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Is yeast nutrient additive, like Go-Ferm, necessary?

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CipolloneWine

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I've read the MoreWine Red Winemaking guide and seen several of you post about using it, but how necessary is it? I'm making wine with a few others and they aren't on-board with using this, so I wanted to see what you all do. Is this something more of preference or is this something you definitely all use?

If this info is helpful, we are making a blend of 2 parts zinfandel grapes to 1 part muscot grapes using Red Star Premier Rouge yeast. This is our 3rd year going at this. We've learned a bit along the way but are still learning. We did not use Go-Ferm last year but I'm always looking to improve.
 

Johnd

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I've read the MoreWine Red Winemaking guide and seen several of you post about using it, but how necessary is it? I'm making wine with a few others and they aren't on-board with using this, so I wanted to see what you all do. Is this something more of preference or is this something you definitely all use?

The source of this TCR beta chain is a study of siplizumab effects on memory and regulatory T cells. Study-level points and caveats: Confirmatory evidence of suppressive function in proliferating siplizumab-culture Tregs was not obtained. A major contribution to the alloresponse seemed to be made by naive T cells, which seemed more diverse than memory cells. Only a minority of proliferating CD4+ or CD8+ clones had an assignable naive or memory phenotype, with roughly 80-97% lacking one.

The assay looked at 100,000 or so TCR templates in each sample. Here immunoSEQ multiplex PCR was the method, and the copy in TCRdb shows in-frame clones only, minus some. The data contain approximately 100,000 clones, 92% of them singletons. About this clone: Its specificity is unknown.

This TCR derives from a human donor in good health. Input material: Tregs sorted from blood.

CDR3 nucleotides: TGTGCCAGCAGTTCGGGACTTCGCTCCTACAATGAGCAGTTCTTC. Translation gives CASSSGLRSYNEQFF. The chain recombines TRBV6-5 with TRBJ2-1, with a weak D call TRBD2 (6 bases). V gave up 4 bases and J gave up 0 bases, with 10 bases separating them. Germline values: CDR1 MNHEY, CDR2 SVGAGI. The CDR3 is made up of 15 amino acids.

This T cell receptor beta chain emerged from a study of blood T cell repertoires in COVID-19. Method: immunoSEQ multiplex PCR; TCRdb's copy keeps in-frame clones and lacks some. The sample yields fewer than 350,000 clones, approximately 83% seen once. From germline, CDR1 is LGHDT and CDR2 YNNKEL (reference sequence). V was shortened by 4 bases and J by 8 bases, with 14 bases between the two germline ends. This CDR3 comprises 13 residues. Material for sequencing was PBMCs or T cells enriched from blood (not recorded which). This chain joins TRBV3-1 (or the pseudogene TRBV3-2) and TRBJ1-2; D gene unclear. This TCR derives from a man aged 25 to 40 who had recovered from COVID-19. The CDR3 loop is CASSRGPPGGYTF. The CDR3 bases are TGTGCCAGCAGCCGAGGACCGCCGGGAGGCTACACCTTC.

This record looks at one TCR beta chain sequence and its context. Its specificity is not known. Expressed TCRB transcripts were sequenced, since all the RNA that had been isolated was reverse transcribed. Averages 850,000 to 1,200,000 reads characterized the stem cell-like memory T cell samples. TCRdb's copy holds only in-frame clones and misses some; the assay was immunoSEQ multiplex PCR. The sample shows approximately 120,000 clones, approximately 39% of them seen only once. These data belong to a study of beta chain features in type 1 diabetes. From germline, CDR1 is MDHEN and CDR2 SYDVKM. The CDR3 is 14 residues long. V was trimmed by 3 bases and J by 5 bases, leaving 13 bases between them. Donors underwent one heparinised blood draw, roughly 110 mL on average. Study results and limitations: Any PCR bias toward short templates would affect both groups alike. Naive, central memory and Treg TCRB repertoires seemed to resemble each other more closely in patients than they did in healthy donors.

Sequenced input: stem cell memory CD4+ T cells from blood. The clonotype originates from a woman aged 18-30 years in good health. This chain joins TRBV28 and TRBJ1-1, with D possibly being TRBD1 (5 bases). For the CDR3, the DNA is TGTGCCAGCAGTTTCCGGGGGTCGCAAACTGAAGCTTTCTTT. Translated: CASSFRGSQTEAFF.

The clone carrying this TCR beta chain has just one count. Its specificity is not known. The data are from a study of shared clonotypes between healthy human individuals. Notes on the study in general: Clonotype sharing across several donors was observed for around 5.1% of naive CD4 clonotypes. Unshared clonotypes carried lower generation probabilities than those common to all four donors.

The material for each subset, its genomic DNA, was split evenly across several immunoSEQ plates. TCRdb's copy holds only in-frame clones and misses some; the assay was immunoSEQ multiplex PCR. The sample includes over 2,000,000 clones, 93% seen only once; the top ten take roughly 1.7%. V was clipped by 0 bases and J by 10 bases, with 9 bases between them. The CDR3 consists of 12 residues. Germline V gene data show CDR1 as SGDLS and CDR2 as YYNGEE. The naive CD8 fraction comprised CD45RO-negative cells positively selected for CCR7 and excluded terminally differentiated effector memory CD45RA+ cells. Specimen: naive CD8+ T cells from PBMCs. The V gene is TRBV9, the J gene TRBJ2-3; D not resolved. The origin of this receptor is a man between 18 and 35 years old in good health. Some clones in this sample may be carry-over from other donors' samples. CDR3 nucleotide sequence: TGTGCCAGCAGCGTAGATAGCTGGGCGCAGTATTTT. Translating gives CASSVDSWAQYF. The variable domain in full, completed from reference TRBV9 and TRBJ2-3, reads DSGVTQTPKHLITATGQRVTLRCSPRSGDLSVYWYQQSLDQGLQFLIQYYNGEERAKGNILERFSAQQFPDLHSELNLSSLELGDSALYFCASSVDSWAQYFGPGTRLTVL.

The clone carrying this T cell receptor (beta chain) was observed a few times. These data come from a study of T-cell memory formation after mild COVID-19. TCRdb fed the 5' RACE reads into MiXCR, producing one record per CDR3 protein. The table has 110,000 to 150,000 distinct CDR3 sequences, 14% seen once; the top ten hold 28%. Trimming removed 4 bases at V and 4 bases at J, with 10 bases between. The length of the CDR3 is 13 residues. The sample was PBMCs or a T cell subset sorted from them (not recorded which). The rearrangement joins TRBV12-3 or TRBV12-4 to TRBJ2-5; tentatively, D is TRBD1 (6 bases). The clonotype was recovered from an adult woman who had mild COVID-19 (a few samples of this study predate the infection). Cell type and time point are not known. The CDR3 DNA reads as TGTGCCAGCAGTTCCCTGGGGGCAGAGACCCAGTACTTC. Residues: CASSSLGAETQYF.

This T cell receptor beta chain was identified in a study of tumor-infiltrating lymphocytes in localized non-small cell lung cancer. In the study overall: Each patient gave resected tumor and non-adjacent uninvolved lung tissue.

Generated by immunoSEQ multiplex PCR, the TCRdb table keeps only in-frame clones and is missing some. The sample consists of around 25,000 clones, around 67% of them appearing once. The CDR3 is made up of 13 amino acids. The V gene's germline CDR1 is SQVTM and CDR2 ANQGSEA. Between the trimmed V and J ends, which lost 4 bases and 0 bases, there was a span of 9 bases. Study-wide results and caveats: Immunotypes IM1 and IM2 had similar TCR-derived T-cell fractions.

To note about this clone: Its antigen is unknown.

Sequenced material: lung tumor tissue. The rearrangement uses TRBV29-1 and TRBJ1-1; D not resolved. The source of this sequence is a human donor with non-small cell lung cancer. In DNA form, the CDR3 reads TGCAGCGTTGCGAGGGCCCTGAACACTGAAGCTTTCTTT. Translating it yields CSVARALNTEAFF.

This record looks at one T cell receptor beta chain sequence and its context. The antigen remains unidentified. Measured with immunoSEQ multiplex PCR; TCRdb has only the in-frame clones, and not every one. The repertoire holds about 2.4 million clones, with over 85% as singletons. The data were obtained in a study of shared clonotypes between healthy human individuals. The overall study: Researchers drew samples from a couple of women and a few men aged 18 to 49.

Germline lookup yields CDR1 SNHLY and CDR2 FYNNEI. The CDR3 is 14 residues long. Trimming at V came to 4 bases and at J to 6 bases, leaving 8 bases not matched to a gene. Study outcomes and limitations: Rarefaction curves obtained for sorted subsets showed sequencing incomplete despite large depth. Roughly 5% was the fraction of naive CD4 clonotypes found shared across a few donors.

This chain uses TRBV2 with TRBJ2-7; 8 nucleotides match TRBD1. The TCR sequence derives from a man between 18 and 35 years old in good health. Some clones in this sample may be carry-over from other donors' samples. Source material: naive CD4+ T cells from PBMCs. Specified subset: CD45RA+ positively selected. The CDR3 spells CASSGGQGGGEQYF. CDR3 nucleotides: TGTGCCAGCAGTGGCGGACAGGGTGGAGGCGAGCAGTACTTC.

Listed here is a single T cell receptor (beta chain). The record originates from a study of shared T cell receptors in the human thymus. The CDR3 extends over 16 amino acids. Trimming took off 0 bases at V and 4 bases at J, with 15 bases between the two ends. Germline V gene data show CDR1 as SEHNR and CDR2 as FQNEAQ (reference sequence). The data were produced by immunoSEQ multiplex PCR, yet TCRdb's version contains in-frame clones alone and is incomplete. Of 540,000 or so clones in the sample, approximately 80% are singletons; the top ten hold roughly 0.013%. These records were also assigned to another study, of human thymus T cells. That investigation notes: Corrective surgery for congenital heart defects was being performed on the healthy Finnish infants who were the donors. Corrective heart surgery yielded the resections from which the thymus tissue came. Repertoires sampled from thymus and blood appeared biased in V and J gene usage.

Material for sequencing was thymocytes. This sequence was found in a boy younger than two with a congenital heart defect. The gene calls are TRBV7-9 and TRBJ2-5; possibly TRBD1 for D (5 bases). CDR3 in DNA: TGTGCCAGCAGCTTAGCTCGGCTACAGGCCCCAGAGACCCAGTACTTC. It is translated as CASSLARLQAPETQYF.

If this info is helpful, we are making a blend of 2 parts zinfandel grapes to 1 part muscot grapes using Red Star Premier Rouge yeast. This is our 3rd year going at this. We've learned a bit along the way but are still learning. We did not use Go-Ferm last year but I'm always looking to improve.
Is it beneficial? Probably so. Is in necessary? Probably not. Personally, I’ve never used any rehydration products for yeast, and have only rehydrated yeast once, on my first wine. These days, yeast just gets sprinkled on top and the vessel covered with a towel.
 

sour_grapes

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I've read the MoreWine Red Winemaking guide and seen several of you post about using it, but how necessary is it? I'm making wine with a few others and they aren't on-board with using this, so I wanted to see what you all do. Is this something more of preference or is this something you definitely all use?
What is the antecedent to the words I bolded in the quote above. Are there particular parts of the MoreWine guide that you (or your friends) are planning to deviate from? Can you tell us what they are?
 

NorCal

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I see it like insurance. Is it needed? Maybe. I’m doing 1,000 pounds of grapes at a time, around $750-$1,000 of grapes at a time. I’m willing to spend a few extra $ on goferm and fermk, knowing there is a nutrient deficit in our region.

If I was doing a 5 gallon carboy, I’d probably take a chance, if I didn’t have any laying around..